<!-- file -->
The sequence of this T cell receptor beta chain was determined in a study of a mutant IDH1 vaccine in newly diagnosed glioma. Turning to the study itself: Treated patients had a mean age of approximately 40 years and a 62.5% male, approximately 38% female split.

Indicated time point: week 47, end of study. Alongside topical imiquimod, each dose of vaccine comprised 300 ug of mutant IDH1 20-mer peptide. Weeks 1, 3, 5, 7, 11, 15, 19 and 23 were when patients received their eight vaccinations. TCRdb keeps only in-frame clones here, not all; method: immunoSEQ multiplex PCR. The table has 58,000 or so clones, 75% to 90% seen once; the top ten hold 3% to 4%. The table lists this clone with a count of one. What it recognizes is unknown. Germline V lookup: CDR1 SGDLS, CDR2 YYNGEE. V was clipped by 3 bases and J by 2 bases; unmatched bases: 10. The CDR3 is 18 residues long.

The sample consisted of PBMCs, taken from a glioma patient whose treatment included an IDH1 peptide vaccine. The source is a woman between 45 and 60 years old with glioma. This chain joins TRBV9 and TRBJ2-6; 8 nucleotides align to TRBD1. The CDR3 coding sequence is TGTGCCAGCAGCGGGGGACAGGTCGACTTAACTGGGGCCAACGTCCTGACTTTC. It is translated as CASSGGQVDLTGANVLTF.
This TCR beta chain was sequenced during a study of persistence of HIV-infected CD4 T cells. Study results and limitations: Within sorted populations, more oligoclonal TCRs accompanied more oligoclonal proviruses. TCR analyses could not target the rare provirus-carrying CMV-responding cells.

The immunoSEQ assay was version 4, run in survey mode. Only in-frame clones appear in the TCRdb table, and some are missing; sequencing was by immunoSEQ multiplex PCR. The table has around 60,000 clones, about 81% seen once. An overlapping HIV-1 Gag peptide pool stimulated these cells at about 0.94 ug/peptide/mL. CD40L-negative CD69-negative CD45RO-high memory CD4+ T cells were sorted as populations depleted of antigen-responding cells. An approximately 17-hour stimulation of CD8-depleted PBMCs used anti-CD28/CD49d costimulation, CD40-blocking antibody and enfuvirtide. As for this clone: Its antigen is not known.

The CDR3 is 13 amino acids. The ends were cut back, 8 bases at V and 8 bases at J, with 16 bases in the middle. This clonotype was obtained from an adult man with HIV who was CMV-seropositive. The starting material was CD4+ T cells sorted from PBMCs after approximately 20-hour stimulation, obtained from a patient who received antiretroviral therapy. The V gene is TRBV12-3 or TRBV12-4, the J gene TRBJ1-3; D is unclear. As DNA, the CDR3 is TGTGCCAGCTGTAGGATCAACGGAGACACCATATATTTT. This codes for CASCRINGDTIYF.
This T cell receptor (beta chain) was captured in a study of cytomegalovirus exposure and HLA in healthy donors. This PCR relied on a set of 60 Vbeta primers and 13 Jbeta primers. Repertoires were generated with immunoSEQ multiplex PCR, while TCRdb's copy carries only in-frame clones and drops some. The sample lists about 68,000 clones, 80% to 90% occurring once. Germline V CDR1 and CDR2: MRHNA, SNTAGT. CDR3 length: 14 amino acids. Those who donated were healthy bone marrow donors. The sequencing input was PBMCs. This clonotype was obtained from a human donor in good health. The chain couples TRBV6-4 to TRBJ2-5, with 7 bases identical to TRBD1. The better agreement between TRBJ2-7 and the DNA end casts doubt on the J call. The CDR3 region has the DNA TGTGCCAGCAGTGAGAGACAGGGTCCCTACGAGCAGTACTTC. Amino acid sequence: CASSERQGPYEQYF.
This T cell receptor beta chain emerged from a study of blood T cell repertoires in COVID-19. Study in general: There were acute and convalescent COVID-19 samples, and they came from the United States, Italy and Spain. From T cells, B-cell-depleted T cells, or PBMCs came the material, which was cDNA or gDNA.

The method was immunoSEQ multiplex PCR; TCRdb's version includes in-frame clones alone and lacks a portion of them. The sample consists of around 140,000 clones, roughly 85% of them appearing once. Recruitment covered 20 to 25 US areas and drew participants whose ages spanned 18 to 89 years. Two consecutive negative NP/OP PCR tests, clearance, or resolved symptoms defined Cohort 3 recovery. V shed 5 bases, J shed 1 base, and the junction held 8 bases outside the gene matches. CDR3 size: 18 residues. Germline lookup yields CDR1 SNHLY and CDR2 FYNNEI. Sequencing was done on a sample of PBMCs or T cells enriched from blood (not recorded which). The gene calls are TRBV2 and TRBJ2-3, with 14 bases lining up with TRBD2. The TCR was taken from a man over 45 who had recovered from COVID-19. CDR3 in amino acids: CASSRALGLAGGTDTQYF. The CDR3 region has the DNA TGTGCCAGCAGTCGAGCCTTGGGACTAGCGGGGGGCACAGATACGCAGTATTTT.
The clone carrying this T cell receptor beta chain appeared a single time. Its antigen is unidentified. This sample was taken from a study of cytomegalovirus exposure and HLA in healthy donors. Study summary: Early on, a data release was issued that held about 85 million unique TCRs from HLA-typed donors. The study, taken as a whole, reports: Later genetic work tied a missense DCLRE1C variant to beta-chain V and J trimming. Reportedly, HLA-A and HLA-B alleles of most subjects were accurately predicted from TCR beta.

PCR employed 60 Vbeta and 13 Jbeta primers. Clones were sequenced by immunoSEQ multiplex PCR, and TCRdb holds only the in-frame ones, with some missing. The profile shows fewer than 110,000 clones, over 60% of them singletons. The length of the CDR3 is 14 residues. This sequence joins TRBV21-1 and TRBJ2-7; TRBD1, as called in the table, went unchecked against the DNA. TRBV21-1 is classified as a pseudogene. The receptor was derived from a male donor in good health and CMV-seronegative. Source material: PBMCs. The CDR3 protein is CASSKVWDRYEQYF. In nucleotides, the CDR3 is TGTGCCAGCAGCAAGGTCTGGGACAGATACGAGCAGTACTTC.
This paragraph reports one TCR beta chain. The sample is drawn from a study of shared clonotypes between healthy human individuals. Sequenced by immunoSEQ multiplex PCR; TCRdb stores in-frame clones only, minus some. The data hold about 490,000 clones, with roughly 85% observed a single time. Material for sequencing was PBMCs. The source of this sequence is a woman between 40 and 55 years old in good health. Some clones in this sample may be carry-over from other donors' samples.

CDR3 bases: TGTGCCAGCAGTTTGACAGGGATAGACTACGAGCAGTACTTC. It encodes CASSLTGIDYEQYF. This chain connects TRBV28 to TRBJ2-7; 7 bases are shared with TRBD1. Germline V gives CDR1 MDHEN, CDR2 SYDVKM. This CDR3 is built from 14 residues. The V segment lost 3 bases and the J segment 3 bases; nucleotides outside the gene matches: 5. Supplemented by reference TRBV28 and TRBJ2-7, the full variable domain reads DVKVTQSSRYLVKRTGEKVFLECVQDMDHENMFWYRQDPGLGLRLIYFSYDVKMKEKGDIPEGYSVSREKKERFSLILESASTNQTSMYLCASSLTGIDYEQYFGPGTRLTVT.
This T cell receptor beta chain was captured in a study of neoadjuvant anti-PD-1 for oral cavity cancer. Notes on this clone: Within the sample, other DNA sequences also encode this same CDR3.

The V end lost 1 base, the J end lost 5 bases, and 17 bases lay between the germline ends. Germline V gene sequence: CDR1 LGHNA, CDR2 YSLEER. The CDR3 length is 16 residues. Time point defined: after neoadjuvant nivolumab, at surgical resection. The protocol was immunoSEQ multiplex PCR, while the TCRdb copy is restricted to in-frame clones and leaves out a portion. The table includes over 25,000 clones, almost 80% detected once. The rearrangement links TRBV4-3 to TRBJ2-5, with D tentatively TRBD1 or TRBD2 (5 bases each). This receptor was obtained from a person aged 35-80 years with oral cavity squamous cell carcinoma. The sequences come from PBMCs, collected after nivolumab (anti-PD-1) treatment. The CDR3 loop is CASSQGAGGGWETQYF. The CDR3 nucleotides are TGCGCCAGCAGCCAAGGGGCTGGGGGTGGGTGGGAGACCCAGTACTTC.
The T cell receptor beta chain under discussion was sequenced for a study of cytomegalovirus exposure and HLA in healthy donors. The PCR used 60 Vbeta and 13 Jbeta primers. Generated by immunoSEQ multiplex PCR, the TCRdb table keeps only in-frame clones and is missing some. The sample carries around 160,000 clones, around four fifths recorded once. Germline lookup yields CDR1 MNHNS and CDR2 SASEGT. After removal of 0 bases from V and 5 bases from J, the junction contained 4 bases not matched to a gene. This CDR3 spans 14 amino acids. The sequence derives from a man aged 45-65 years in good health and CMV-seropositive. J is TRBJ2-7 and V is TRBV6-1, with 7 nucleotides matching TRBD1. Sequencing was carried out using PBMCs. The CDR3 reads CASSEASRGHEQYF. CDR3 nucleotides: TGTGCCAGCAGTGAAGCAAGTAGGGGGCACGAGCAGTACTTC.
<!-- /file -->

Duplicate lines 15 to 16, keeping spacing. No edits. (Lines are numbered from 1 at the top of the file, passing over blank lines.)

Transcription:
The V end lost 1 base, the J end lost 5 bases, and 17 bases lay between the germline ends. Germline V gene sequence: CDR1 LGHNA, CDR2 YSLEER. The CDR3 length is 16 residues. Time point defined: after neoadjuvant nivolumab, at surgical resection. The protocol was immunoSEQ multiplex PCR, while the TCRdb copy is restricted to in-frame clones and leaves out a portion. The table includes over 25,000 clones, almost 80% detected once. The rearrangement links TRBV4-3 to TRBJ2-5, with D tentatively TRBD1 or TRBD2 (5 bases each). This receptor was obtained from a person aged 35-80 years with oral cavity squamous cell carcinoma. The sequences come from PBMCs, collected after nivolumab (anti-PD-1) treatment. The CDR3 loop is CASSQGAGGGWETQYF. The CDR3 nucleotides are TGCGCCAGCAGCCAAGGGGCTGGGGGTGGGTGGGAGACCCAGTACTTC.
The T cell receptor beta chain under discussion was sequenced for a study of cytomegalovirus exposure and HLA in healthy donors. The PCR used 60 Vbeta and 13 Jbeta primers. Generated by immunoSEQ multiplex PCR, the TCRdb table keeps only in-frame clones and is missing some. The sample carries around 160,000 clones, around four fifths recorded once. Germline lookup yields CDR1 MNHNS and CDR2 SASEGT. After removal of 0 bases from V and 5 bases from J, the junction contained 4 bases not matched to a gene. This CDR3 spans 14 amino acids. The sequence derives from a man aged 45-65 years in good health and CMV-seropositive. J is TRBJ2-7 and V is TRBV6-1, with 7 nucleotides matching TRBD1. Sequencing was carried out using PBMCs. The CDR3 reads CASSEASRGHEQYF. CDR3 nucleotides: TGTGCCAGCAGTGAAGCAAGTAGGGGGCACGAGCAGTACTTC.